Common symptoms of andropause include a decrease in libido, erectile dysfunction, muscle atrophy, weight gain and a decrease in lean body mass, a general lack of energy, mood swings, depression, anxiety, and memory loss. About 10 percent of men even experience hot flashes. It’s a serious medical condition that hasn’t gotten the attention it deserves. Gone untreated, male menopause can lead to anemia and osteoporosis. It becomes evident from all these possible symptoms that testosterone plays an extensive role in male health beyond just muscle building.
Dr. Stanton, one of our go-to experts on all things hormones, once again goes back to the simple blood test that can answer a myriad of questions and help you reboot your system. “Measuring testosterone levels through a blood test that can yield significant information,” he says. “It is important to measure the bio-available testosterone in the body. Bound testosterone is ineffective because it is not available to the testosterone receptors throughout the body.
Thus, only bio-available testosterone will provide an accurate measurement.” Dr. Stanton says the test isn't ordered as often as it should be - patients should be sure to ask their doctors about it, as it could make a powerful difference in quality of life. “Low levels of available testosterone are easily treated through a regimen of testosterone hormone weekly injections or daily gels and patches applied directly the skin,” Dr. Stanton says. “For most men, the results are dramatic and immediate.”
“While effective, testosterone replacement therapy should only be administered under strict medical supervision,” he continues. “Physicians familiar with testosterone therapy know many tricks for optimizing results while at the same time minimizing side effects - such as those related to acne, estrogen conversion, and mood swings.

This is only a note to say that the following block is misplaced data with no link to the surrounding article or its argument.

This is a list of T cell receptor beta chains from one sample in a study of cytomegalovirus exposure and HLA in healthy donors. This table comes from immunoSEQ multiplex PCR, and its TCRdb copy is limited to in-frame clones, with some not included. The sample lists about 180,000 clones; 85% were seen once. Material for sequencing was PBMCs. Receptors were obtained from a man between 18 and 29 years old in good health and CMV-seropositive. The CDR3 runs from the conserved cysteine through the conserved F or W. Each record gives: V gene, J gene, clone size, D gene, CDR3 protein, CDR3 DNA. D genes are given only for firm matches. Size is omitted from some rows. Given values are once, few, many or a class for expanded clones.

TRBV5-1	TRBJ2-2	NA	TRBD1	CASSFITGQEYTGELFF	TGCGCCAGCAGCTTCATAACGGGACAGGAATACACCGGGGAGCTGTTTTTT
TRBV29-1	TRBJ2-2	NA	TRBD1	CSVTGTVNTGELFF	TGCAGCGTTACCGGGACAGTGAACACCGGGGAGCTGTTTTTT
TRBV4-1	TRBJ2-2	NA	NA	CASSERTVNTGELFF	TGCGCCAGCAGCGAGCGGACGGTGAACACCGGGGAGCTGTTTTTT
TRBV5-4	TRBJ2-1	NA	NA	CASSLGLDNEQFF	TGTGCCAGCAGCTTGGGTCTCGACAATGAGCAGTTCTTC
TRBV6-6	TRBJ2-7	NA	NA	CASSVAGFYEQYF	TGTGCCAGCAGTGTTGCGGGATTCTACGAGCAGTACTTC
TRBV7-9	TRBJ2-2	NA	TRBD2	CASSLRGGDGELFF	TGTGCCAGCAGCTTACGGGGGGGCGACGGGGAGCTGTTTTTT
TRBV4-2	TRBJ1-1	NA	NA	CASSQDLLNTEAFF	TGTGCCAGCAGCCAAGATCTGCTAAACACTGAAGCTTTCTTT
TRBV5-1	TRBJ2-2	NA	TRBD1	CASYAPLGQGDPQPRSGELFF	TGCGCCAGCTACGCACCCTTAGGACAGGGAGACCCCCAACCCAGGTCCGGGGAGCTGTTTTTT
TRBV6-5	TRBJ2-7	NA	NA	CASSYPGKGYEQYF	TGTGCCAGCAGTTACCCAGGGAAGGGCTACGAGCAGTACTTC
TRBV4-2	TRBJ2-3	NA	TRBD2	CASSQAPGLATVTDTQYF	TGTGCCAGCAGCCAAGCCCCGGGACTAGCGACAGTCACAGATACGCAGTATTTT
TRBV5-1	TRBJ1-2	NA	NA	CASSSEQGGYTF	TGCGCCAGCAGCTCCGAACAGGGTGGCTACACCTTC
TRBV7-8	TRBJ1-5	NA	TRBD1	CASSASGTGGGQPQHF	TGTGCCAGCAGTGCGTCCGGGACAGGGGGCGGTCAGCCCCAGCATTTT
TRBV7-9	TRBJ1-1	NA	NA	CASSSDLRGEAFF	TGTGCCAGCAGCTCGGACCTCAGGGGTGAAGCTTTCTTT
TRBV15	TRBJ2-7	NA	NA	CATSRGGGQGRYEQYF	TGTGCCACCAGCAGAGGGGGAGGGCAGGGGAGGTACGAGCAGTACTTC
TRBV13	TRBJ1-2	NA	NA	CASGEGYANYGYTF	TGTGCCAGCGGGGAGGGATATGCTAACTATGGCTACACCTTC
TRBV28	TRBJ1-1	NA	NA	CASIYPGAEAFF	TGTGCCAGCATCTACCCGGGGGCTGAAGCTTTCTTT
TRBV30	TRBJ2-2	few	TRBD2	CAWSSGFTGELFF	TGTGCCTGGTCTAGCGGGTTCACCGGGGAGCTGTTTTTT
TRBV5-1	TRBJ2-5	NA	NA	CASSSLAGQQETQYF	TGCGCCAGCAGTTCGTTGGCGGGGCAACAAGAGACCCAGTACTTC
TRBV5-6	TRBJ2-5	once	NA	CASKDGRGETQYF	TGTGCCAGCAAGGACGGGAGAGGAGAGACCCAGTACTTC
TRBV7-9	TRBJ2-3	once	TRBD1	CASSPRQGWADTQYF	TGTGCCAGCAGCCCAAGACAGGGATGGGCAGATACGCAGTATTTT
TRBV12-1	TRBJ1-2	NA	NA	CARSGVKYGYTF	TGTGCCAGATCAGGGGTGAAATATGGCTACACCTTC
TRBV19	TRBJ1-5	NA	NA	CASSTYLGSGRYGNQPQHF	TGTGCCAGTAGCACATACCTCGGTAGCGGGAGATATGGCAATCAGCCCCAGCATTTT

Candidates should first be screened for the prostate specific antigen (PSA), as prostate cancer can actually grow under testosterone therapy if the patient is predisposed. The therapy does not cause the cancer but it can exacerbate it if the condition already exists. Blood and liver enzyme levels also need to be monitored throughout the course of treatment.” Dr. Stanton strongly advises that patients not self-medicate with over-the-counter ‘natural’ products that are often advertised in the back of men’s magazines.
These supplements are not regulated by the FDA and can actually cause more harm than good. “Many of these products are pro-hormones that actually convert more frequently to estrogen than testosterone,” he explains. “Real testosterone products are tightly regulated by the DEA and labeled as "Class III" controlled substances.” Patients on Viagra or the like may also be candidates for testosterone therapy and the treatments can be prescribed simultaneously. Viagra does nothing to stimulate hormone production or the libido; it is only used to treat erectile dysfunction, which is different than low sex drive.
Exercise is a valuable tool in staving off depletion in testosterone. Exercise and working out actually stimulate production of testosterone in the body. Inactive men who gain considerable weight may have more estrogen in their bodies, since testosterone is converted into estrogen in the peripheral fat of the body if not 'burned off' through a regular course of exercise. Dr. Stanton reports that another contributor to "andropause" is low thyroid and adrenal function. “As much as 80 percent of the population (both men and women) have some degree of low thyroid function (hypothyroidism),” he says. “Even more unfortunate is the fact that this imbalance, which affects so many aspects of health, is frequently either misdiagnosed, misunderstood, or completely overlooked.
Whatever the case, there is an answer and a treatment. Women have benefited greatly from hormone therapy. Men deserve the same consideration to prolong quality of life.